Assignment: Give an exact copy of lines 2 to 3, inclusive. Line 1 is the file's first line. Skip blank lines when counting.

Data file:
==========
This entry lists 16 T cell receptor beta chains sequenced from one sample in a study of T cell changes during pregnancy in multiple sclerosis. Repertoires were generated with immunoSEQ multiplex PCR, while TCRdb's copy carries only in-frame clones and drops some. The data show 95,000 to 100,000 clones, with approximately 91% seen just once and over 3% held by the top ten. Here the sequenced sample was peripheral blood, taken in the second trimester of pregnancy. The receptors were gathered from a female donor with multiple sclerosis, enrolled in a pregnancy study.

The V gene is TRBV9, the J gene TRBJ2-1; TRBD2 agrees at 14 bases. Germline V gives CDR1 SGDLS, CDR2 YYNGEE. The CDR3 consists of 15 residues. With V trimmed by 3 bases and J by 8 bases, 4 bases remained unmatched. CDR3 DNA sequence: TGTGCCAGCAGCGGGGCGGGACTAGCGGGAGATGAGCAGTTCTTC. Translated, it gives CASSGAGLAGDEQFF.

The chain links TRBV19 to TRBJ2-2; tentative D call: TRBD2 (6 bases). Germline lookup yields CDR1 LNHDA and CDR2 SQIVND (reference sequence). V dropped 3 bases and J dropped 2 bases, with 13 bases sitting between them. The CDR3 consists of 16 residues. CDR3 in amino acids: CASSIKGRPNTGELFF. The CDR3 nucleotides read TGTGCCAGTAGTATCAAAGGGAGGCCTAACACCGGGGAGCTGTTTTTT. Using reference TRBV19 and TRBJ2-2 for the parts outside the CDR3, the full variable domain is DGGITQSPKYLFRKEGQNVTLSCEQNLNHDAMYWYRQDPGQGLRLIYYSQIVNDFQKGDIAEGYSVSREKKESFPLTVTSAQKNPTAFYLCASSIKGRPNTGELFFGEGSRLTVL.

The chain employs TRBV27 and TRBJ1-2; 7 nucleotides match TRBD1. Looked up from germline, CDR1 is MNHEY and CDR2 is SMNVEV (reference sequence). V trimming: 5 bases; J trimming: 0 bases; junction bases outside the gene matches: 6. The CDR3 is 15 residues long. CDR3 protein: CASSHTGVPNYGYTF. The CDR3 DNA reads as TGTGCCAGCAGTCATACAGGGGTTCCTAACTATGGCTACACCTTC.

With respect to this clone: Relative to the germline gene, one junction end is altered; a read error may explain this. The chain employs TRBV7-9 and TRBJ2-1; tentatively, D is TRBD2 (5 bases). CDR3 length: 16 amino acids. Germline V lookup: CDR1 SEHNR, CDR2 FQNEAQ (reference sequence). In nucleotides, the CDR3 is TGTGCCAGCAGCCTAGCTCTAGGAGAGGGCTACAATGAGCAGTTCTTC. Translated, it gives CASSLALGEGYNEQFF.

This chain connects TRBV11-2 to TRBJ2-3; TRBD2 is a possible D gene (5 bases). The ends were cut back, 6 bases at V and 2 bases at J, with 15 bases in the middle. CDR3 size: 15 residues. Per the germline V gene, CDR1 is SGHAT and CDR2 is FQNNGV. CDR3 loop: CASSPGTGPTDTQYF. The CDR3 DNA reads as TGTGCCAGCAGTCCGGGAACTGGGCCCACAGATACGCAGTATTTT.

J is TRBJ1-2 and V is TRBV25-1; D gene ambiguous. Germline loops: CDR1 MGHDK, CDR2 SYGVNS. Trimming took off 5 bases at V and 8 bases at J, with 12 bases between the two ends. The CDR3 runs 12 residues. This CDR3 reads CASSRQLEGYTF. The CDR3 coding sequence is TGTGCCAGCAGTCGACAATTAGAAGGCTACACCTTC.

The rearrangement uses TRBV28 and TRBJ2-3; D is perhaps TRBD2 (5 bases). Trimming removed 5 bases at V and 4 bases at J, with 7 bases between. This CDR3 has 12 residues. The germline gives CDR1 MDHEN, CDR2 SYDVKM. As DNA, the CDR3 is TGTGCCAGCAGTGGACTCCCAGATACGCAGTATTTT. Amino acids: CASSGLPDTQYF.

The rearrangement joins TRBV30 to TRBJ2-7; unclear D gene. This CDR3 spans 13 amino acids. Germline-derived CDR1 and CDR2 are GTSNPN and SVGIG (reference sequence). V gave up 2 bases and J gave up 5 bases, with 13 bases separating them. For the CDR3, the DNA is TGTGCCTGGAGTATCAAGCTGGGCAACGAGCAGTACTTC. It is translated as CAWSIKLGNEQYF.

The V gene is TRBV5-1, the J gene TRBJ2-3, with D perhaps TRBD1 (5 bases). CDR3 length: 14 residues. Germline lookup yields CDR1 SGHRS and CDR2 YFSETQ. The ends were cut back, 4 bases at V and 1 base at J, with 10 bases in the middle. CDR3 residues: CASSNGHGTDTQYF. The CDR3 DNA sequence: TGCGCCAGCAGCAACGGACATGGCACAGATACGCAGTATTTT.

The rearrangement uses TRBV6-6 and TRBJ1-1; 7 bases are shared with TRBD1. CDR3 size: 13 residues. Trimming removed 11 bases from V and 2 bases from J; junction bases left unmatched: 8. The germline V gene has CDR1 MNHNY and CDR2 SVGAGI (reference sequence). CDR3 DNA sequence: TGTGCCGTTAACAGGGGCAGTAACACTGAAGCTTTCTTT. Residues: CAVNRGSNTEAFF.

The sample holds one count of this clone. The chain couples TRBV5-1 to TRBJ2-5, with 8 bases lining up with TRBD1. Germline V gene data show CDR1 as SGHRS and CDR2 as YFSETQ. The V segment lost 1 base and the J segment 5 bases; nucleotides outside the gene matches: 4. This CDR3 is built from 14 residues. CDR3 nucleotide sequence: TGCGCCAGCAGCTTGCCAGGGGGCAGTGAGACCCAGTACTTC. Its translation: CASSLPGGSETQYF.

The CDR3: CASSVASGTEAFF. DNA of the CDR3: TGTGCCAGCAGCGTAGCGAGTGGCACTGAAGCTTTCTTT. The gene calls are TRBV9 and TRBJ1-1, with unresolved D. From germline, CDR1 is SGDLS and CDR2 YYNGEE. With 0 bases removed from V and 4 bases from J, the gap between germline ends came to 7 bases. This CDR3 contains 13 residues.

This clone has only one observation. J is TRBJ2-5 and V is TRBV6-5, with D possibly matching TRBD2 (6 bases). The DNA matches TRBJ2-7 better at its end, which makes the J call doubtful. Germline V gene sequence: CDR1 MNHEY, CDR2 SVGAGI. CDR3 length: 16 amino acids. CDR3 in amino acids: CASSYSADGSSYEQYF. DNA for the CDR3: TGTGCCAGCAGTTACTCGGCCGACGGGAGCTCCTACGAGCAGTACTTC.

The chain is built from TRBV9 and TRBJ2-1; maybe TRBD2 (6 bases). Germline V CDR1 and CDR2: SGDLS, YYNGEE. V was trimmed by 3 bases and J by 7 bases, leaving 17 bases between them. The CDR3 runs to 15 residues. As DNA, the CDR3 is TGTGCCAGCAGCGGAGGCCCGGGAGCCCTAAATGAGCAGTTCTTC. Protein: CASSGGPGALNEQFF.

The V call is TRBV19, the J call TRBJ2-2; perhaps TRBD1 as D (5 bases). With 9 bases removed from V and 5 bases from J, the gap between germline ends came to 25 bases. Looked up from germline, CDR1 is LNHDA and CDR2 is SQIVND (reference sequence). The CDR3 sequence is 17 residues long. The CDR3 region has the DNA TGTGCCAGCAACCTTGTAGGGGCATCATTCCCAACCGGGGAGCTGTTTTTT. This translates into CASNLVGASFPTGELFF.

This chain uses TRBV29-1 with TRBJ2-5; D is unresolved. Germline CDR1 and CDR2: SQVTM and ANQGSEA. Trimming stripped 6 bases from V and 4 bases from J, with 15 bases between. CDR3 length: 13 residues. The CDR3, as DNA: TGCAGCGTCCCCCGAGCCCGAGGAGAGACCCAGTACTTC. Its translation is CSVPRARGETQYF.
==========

The V gene is TRBV9, the J gene TRBJ2-1; TRBD2 agrees at 14 bases. Germline V gives CDR1 SGDLS, CDR2 YYNGEE. The CDR3 consists of 15 residues. With V trimmed by 3 bases and J by 8 bases, 4 bases remained unmatched. CDR3 DNA sequence: TGTGCCAGCAGCGGGGCGGGACTAGCGGGAGATGAGCAGTTCTTC. Translated, it gives CASSGAGLAGDEQFF.

The chain links TRBV19 to TRBJ2-2; tentative D call: TRBD2 (6 bases). Germline lookup yields CDR1 LNHDA and CDR2 SQIVND (reference sequence). V dropped 3 bases and J dropped 2 bases, with 13 bases sitting between them. The CDR3 consists of 16 residues. CDR3 in amino acids: CASSIKGRPNTGELFF. The CDR3 nucleotides read TGTGCCAGTAGTATCAAAGGGAGGCCTAACACCGGGGAGCTGTTTTTT. Using reference TRBV19 and TRBJ2-2 for the parts outside the CDR3, the full variable domain is DGGITQSPKYLFRKEGQNVTLSCEQNLNHDAMYWYRQDPGQGLRLIYYSQIVNDFQKGDIAEGYSVSREKKESFPLTVTSAQKNPTAFYLCASSIKGRPNTGELFFGEGSRLTVL.